August 8, 2011
Dependence, Independence, Interdependence
In the contract work that I do in the brain injury field, our goal is always to ‘work ourselves out of a job.’ This means that we strive to help the individual move towards independence and to living a life that is filled with meaningful activity, positive interactions with others, and achievements.
Immediately following a brain injury, it’s not uncommon to be completely dependent on those around you. It is necessary at that point to rely on someone or a group of people or things (i.e., equipment) for support so you can get through the day.
Independence, on the other hand, is where the person reaches a place that they no longer rely on someone or something to support them in doing what they need and/or want to do. When we are independent, we are free from the control and influence of others as well. We hold all the power and our behaviours, thoughts and actions are of our choosing and doing. We feel in control of our own destiny, so to speak.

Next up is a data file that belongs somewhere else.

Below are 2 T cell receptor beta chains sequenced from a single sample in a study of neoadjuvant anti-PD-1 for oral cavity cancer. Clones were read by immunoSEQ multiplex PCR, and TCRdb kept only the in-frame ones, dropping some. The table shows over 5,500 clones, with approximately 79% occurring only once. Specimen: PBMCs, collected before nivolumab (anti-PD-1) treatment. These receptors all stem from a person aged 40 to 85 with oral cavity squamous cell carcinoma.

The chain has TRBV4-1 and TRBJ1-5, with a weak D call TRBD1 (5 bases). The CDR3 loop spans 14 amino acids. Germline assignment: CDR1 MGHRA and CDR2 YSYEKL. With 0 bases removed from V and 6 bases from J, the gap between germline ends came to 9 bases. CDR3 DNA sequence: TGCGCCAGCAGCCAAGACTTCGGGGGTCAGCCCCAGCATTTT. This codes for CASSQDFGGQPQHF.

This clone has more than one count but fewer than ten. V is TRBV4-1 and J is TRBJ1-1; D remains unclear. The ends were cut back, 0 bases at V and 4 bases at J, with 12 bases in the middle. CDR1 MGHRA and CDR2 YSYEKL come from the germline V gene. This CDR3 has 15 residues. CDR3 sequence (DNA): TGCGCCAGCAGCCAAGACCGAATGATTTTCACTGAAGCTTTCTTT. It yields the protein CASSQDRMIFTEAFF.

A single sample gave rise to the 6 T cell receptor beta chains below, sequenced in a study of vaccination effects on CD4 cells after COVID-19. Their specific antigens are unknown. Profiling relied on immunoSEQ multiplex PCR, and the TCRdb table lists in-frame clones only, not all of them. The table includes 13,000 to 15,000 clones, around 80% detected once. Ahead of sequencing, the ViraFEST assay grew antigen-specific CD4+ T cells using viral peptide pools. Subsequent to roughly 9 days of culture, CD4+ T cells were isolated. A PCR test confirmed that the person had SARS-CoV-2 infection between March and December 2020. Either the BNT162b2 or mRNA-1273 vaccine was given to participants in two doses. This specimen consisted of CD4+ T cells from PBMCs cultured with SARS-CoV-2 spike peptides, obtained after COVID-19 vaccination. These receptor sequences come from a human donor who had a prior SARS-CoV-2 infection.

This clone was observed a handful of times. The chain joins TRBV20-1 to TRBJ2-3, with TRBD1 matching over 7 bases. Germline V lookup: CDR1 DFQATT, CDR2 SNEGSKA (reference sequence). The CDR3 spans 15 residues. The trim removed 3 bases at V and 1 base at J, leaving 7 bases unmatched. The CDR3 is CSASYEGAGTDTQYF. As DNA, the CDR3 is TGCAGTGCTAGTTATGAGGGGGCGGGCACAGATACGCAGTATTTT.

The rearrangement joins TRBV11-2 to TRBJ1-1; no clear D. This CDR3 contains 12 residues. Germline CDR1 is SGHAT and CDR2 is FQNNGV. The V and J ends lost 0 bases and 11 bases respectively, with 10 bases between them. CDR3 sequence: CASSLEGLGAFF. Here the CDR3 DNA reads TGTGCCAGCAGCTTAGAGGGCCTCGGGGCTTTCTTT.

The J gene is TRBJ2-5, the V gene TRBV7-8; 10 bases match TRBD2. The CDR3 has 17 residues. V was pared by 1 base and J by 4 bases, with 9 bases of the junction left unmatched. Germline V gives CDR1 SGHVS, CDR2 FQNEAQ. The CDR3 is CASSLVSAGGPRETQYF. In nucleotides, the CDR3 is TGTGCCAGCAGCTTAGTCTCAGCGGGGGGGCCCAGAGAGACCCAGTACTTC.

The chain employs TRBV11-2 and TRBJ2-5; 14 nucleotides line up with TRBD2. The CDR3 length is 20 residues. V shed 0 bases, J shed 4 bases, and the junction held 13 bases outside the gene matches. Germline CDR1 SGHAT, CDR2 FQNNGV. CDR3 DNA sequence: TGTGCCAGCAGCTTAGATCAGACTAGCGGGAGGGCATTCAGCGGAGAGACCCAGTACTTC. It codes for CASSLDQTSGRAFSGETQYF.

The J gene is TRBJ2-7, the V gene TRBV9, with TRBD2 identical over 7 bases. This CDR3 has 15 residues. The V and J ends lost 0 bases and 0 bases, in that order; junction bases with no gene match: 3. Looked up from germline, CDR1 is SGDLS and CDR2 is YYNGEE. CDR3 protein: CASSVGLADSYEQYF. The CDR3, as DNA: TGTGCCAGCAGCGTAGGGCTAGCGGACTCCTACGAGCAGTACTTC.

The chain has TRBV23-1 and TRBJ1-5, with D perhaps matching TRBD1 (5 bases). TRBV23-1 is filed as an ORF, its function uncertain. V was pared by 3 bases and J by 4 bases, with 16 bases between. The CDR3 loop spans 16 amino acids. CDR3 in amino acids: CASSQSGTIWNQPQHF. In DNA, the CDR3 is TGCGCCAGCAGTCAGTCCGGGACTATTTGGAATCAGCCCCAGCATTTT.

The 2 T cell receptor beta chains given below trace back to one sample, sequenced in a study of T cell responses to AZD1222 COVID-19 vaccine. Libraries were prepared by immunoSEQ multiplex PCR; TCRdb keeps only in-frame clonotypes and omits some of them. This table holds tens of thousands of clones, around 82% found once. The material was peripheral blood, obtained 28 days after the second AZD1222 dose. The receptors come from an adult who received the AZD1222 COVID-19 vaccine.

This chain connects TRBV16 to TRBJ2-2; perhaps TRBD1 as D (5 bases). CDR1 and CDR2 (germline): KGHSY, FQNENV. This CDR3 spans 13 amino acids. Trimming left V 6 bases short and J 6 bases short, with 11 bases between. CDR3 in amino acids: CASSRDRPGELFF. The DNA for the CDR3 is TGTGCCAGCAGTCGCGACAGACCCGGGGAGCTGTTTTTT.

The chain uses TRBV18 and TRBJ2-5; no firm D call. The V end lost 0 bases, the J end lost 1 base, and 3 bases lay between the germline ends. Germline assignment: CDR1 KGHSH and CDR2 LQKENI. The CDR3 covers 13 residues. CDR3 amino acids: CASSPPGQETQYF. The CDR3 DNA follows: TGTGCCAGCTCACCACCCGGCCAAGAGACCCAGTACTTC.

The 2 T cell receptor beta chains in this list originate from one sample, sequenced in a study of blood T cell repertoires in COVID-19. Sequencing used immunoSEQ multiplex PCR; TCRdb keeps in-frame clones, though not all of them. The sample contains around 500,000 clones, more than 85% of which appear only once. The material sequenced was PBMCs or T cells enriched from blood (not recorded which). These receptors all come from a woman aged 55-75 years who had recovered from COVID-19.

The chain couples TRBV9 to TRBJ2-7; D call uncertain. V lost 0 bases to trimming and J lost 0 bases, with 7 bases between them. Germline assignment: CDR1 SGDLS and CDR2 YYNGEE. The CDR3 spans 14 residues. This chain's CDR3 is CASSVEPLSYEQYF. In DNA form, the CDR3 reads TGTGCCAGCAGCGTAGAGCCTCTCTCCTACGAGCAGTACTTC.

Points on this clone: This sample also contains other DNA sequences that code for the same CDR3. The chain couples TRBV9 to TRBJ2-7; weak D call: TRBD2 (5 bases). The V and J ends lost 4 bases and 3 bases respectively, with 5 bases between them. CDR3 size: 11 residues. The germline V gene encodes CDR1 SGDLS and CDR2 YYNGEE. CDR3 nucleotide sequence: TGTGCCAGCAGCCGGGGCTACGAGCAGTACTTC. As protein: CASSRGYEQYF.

When striving to achieve independence, it isn’t uncommon for the individual and/or family to overlook the value and role of interdependence. Interdependence is about working with others at some point in life or in certain situations. Interdependence is not a bad thing. It doesn’t mean that you are not independent or that you cannot achieve independence. And truthfully, everyone (regardless of abilities or disabilities) benefits from interdependence in life. We all need support at some time in some way and working in collaboration with others to achieve our goals does not mean we aren’t independent.
Interdependence does not obliterate self-determination. The individual retains the right to self-advocacy, decision-making and to determine the goals. Interdependence is part of life and sometimes it is key in moving forward.